Where did you stay last night?
    I stayed in the pines where the sun never shines
   And shivered when the cold wind blows"

Two years later, Newman Ivey White obtained four lines that a student of his (Alvin W McDougle) had heard sung by a black railroad work gang in Buncombe County, North Carolina:
As "The Longest Train I Ever Saw" it was contained in White's "American Negro Folk-Songs" (1928) by Newman Ivey White.

   The longest train I ever saw
   Was on the Seaboard Air Line,
   The engin pas' at a ha' pas' one,
   And the caboose went pas' at nine.

In 1921-22, Frank C. Brown obtained a long text from Pearl Webb of Pineola, Avery County, North Carolina, that included both the “in the pines” couplet and the “longest train” couplet
and also an additional "look down this lonesome road" couplet.
It is song #283 on page 332 of Frank C. Brown's North Carolina Folklore Vol. Three


In the Frank C. Brown collection is also "(Look Up, Look Down) The Lonesome Road".
Sung by Miss Gertrude Allen from Taylorsville , Alexander County
It is song #292A on page 347 of Frank C. Brown's North Carolina Folklore Vol. Three


And "Look Up, Look Down The Lonesome Road". Sung by Miss Jane Christenbury, at Trinity College, probably in 1923.
It is song #292B on page 348 of Frank C. Brown's North Carolina Folklore Vol. Three


In vol 5 of the Frank C. Brown Collection, song # 283C is also mentioned, this time with the musical score. And with a reference to some other versions:



In vol 5 of the Frank C. Brown Collection, song # 292B is also given a musical setting:


Further reading:



The first OFFICIALY RECORDED version I could find:

(o) Dock Walsh (1926)  (as "In the Pines")
Recorded April 17, 1926 in Atlanta, GA
Released on Columbia 15094-D

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In the pines, in the pines where the sun never shined
And I shivered when the cold wind blow

Oh, if I minded what Grandma said, oh were would I've been tonight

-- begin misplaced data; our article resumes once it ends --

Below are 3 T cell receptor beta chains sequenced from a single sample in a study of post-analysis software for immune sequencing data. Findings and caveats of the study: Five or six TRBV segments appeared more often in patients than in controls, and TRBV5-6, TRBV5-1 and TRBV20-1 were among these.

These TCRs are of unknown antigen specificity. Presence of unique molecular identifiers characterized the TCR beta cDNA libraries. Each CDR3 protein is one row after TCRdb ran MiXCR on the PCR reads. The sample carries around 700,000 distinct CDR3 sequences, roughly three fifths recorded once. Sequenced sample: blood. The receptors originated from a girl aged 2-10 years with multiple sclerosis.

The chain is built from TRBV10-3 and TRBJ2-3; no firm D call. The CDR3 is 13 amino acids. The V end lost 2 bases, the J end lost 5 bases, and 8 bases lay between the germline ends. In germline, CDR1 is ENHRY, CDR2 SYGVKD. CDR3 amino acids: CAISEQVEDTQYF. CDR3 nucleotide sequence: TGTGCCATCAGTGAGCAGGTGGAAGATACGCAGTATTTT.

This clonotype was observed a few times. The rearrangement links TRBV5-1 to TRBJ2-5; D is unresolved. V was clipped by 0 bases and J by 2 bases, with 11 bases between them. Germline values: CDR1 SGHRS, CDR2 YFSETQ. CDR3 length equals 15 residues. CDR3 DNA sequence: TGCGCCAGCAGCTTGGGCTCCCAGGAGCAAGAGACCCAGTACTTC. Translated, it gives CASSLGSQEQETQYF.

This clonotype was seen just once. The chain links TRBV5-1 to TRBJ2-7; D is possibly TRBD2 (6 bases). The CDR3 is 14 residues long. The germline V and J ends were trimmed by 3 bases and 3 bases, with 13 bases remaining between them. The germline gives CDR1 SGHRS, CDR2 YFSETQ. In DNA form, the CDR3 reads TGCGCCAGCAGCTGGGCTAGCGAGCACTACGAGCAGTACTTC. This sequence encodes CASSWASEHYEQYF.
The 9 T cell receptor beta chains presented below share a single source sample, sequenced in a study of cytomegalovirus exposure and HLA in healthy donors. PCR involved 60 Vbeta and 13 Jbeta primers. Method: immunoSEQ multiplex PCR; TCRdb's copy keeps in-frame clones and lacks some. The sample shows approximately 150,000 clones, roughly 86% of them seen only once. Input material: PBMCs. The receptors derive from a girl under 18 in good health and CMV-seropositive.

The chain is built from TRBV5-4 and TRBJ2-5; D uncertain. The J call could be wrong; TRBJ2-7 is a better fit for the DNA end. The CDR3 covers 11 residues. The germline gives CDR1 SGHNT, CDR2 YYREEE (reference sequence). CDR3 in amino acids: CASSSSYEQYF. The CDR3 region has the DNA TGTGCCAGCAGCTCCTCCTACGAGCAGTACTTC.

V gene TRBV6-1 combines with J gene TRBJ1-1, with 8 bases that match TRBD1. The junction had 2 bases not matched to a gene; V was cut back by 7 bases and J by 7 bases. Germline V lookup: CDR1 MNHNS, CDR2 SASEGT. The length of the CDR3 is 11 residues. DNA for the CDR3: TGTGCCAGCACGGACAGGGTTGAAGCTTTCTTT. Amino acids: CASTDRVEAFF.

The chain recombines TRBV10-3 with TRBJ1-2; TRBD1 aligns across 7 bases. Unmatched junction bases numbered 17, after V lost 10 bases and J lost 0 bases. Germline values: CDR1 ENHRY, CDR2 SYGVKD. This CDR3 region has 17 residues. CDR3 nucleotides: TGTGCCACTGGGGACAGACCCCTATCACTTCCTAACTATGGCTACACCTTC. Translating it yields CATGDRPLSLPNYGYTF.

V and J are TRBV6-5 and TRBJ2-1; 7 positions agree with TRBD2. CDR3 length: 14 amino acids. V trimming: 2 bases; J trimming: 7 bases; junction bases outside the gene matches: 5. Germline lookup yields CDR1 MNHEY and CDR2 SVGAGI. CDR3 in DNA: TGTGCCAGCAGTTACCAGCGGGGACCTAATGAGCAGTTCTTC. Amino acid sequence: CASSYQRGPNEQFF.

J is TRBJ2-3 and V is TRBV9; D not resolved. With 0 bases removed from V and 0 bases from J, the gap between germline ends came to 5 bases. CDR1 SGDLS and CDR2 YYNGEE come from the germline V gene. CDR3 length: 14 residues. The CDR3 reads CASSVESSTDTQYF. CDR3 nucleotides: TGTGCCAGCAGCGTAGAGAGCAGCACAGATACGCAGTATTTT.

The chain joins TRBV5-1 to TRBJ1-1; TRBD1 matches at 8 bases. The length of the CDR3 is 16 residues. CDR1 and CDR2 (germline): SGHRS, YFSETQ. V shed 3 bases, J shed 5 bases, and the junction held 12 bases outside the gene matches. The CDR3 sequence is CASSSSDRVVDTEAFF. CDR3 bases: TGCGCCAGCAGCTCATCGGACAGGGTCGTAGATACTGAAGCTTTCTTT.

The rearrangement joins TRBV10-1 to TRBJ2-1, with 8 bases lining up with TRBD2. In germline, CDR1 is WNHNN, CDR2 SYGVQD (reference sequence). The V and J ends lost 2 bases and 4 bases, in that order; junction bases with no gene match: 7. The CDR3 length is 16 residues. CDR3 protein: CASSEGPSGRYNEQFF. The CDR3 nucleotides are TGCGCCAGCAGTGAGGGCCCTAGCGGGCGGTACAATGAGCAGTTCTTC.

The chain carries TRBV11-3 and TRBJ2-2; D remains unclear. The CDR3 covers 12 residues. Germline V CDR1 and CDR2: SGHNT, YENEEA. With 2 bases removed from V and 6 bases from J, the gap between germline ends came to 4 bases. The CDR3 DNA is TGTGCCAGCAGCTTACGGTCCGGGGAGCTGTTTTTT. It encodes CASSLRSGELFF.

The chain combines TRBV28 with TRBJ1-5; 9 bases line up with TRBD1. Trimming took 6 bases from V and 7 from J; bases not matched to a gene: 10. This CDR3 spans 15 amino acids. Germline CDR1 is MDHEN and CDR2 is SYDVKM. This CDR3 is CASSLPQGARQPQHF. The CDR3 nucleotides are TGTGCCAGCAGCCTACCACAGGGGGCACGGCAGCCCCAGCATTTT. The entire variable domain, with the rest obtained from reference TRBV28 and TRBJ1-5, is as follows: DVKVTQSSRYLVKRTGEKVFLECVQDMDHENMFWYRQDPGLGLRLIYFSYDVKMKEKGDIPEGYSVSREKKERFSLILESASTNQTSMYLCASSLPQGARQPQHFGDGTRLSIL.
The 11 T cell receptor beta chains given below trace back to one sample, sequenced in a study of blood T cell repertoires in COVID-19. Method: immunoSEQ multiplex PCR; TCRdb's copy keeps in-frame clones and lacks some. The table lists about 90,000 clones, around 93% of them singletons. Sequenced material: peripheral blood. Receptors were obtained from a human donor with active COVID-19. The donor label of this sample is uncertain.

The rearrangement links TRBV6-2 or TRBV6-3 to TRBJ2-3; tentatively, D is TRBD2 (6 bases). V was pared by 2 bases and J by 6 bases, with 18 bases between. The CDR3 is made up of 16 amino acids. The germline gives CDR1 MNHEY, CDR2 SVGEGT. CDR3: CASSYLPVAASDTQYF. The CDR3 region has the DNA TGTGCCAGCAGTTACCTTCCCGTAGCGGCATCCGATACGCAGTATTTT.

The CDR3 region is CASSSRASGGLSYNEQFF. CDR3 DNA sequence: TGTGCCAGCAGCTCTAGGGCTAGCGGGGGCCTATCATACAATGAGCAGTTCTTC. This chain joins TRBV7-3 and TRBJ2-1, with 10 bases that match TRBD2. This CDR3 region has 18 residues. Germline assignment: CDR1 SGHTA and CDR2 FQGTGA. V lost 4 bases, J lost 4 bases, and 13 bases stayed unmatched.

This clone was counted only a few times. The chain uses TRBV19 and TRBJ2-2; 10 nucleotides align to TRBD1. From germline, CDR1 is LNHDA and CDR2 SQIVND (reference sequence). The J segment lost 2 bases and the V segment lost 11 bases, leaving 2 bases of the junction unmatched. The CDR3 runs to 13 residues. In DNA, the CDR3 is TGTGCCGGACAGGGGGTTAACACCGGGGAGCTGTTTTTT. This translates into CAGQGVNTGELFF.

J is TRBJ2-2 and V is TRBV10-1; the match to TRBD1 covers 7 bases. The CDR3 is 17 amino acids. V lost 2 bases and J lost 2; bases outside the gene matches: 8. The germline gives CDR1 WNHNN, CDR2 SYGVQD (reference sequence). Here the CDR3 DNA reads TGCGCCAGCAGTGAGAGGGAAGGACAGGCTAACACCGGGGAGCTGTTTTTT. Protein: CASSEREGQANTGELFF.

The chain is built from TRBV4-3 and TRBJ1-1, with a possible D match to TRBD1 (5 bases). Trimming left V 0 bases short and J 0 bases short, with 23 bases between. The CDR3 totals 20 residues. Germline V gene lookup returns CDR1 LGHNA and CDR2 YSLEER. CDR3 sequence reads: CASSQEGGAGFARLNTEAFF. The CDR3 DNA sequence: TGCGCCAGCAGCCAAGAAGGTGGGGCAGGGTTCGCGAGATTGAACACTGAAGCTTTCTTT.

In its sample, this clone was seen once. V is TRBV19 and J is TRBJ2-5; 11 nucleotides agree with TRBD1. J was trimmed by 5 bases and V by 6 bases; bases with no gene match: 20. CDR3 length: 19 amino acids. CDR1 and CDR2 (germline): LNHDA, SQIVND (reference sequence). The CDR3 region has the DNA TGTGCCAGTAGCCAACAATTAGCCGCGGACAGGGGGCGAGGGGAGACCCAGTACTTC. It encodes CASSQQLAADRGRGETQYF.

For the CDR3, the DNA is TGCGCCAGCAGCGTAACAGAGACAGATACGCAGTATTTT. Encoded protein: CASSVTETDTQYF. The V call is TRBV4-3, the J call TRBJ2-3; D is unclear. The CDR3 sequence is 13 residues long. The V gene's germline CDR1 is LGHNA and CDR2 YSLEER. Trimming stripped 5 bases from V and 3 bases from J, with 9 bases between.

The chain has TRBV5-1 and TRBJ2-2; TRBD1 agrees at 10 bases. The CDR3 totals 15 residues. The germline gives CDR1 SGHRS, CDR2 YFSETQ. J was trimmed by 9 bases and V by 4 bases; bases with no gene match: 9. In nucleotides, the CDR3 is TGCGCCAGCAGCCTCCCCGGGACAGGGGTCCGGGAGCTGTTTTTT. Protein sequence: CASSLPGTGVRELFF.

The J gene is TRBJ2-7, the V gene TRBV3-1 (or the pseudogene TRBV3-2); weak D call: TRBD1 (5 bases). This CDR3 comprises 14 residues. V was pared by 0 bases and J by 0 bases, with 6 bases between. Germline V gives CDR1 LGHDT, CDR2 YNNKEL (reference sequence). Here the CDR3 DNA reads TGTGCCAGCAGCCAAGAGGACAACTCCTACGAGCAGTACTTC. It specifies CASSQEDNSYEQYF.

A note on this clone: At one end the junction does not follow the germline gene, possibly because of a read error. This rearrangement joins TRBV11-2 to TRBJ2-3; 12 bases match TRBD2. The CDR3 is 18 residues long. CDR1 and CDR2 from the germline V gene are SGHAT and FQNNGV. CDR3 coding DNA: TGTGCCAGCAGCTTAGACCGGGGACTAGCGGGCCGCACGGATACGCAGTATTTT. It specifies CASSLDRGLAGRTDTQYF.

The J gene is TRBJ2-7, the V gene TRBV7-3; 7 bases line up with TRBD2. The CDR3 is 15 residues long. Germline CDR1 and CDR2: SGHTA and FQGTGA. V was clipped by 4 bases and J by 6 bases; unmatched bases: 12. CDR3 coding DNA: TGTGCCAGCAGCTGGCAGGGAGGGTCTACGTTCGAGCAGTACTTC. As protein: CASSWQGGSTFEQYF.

I'd've been in the pines where the sun never shined, and then shiverin' when the cold wind blows

The longest train I ever saw went down the Georgi' line
The engine, it stopped at a six-mile post, the cabin never left the town

Now darling, now darling, don't tell me no lie. Where did you stay last night?
I stayed in the pines where the sun never shined and I shivered when the cold winds blow

The prettiest little girl that I ever saw was walking down the line
Her hair, it was of a curly type, her cheeks were rosy red

Now darling, now darling, don't tell me no lie. Where did you stay last night?
I stayed in the pines where the sun never shines and I shivered when the cold winds blow

The train run back one mile from town and killed my girl, you know
Her head was caught in the driver wheel, her body I never could find

Now darling, now darling, don't tell me no lie. Where did you stay last night?
I stayed in the pines where the sun never shine and I shivered when the cold winds blow

The best of friends has to part some time, then why not you and I

Now darling, oh darling, don't tell me no lie. Where did you stay last night?
I stayed in the pines where the sun never shine and I shivered when the cold winds blow

Oh, a transfer station has brought me here, take a-money for to carry me away

Now darling, now darling, don't tell me no lie. Where did you stay last night?